Not once did I think of Adelaide and the city bustle. We were completely absorbed by the grandeur of the river. We intruded into the private domain of the river birds – huge pelicans and sinister cormorants glided around us dive-bombing the river, or greeted us from their favorite perch.
The river banks were either shallow with reeds or deep with a grassy shore studded with towering gum trees to whose gnarled and twisted trunks we moored the boat. Jon and I were relegated to tie and untie the boat while Richard controlled the engines. Each new spot gave us the opportunity to stroll the countryside to admire the stately gum trees with their gaudy rosellas and finches. Dusk and dawn were the best times. Brilliant red sunrises depicted black silhouetted pelicans gliding on a red sea.
Our cruise was a great success. You must try it sometime.
My travel companion Chrissy’s idea of having a breakfast stop at a country cemetery initially seemed rather macabre, a feeling reinforced when I spotted some tombstones having my family name!
However, she insisted, and now we regularly seek out such spots to have brunch (breakfast cum lunch) when traveling by car in the countryside. We get out the barbie, deck chairs, picnic table and cook up bacon, eggs and tomatoes.
Cemeteries are often picturesque, well-sited, peaceful and much interesting historical information can be gleaned from reading the tombstones. Recommended is Sevenhill cemetery overlooking the grapevines of the Clare Valley and the Strathalbyn cemetery is pretty good.
Getting About the Countryside
Visitors can rent a car, or more economically, make use of public transport – Yes, buses go everywhere, almost.
Popular tourist destinations are the focus of organized tours which are a “no hassles” way of seeing things. The choice of tours is mind-boggling. The South Australian Travel Centre can advise on tours.
You can visit places further afield by bus. Refer to the StateGuide for country bus services, which has route maps and timetables, and is available from the InfoCentre located on the corner of King William and Currie Streets.
Big River Country
An adventure on the River Murray is compulsory for all visitors to South Australia. Our “Mississippi River” has a great history. It was discovered and navigated by the inland explorer Sturt whose party left Sydney in 1829 and followed the river to the sea.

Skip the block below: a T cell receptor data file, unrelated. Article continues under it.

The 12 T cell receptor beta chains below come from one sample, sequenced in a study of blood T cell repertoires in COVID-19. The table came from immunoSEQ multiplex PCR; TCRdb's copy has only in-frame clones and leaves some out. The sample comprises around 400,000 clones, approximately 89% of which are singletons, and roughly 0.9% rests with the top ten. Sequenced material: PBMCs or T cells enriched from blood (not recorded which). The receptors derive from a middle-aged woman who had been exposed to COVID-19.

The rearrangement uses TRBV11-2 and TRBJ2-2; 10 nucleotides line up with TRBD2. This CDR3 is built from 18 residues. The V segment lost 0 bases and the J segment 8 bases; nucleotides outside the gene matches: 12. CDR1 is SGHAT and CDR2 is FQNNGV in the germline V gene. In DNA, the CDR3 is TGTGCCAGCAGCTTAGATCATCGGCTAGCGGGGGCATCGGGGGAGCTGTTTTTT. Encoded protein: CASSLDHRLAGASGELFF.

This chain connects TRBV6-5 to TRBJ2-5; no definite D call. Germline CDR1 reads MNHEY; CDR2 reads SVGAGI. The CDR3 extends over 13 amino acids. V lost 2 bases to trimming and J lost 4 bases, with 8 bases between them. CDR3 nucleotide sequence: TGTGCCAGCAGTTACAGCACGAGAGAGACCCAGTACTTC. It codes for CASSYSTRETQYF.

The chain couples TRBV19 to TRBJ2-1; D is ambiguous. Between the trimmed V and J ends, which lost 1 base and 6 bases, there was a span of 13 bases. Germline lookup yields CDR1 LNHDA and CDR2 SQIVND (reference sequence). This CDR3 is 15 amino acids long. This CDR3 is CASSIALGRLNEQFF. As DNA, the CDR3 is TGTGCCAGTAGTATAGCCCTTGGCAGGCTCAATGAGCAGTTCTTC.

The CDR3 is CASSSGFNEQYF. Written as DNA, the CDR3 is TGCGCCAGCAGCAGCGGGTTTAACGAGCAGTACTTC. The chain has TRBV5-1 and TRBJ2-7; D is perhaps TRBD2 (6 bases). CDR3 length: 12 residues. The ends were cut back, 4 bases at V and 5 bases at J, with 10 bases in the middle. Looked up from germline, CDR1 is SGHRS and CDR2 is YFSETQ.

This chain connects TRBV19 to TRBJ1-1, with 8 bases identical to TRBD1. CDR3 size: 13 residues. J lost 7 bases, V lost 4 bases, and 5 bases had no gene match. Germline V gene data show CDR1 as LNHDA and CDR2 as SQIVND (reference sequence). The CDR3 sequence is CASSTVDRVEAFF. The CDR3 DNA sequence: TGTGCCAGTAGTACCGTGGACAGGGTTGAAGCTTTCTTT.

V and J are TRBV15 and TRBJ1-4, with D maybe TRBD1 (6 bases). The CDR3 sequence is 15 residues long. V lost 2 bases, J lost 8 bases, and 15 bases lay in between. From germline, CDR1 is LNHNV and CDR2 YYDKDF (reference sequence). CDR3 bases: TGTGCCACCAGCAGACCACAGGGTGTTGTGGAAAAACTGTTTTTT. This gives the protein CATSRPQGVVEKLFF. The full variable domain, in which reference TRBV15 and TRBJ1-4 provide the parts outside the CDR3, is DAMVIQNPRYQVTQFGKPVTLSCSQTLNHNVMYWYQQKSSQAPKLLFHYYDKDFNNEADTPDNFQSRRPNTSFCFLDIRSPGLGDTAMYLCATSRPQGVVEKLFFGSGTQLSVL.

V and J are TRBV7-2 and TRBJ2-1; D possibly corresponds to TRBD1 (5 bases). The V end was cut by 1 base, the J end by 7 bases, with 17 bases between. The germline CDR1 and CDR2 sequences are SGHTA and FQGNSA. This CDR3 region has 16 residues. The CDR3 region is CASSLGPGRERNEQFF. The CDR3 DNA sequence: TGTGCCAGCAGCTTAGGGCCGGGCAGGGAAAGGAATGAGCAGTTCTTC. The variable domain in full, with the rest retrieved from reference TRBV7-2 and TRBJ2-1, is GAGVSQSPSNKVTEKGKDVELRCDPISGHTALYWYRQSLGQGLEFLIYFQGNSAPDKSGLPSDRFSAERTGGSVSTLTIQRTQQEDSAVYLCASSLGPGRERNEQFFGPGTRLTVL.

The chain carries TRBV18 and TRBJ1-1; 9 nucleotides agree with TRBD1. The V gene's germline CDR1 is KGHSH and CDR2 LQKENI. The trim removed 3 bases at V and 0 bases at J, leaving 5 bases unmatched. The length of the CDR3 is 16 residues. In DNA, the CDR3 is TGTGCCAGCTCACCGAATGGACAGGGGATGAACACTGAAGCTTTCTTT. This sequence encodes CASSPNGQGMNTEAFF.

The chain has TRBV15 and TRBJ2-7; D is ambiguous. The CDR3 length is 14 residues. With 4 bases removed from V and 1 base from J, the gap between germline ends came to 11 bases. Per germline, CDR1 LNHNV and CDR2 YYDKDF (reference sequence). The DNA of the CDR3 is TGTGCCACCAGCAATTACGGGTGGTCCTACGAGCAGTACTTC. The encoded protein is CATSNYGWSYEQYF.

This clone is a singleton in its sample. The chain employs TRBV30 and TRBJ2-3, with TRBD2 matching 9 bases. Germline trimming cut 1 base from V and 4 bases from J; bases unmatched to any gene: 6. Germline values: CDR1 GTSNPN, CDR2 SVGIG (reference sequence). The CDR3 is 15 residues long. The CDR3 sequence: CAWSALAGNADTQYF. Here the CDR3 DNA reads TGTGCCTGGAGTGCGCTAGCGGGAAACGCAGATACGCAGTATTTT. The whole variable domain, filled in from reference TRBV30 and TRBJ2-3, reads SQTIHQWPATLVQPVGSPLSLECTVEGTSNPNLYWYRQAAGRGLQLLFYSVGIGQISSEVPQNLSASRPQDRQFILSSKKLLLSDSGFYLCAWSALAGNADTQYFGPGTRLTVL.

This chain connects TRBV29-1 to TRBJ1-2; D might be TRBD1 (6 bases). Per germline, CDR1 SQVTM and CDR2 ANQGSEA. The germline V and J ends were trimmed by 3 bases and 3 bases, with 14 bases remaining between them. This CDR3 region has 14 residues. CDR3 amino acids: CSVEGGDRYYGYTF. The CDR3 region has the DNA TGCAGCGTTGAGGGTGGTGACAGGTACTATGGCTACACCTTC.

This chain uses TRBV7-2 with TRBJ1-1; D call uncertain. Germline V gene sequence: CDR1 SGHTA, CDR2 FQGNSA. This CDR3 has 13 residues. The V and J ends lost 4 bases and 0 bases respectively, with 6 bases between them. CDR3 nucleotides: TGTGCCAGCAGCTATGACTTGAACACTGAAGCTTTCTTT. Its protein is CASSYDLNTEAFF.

River trade by paddle steamer helped develop sheep stations and other farming last century. Nowadays, freight transport is by truck and river boats cater for tourists. It is navigable for 1000 kms. In the South Australian section there are 6 weirs with locks to enable boats to reach 19 meters above sea level.
There are 16 Caravan Parks in the region that have on-site caravans, cabins and camping areas (See Caravan & Camping Guide Booklet obtainable from SA Travel Centre). All along the river are free camping areas that become crowded in the summer.
For general accommodation check the Murray River website and individual town websites.
On The River
Available at major ports are short duration paddleboat trips of half hour ($6) or 1 to 2 hours ($15 to $20). At Mannum is based the “Murray Princess“, a 3 deck stern paddlewheeler and largest on the river (67 meters long and 15 meters wide) and the equally impressive “Proud Mary“. Both paddleboats do 2 day, and 5 or 6 day, luxury cruises. (Cost ca. $350pp twin share for 2 nights and $825pp twin share for 5 nights on the “Murray Princess”).
Want to drive your own boat? Each river port has houseboats for hire.
In addition, a bond of $600 is paid before starting which is refunded on return less fuel expenses. Linen is provided, bring your own food and grog, etc. We used 250 liters of gasoline costing $240.
For our group of 8 people, total cost was about $165 each for 4 nights luxury accommodation and cruising. (1 Oz dollar = US 64 cents)
You can visit Allano’s web site by clicking here.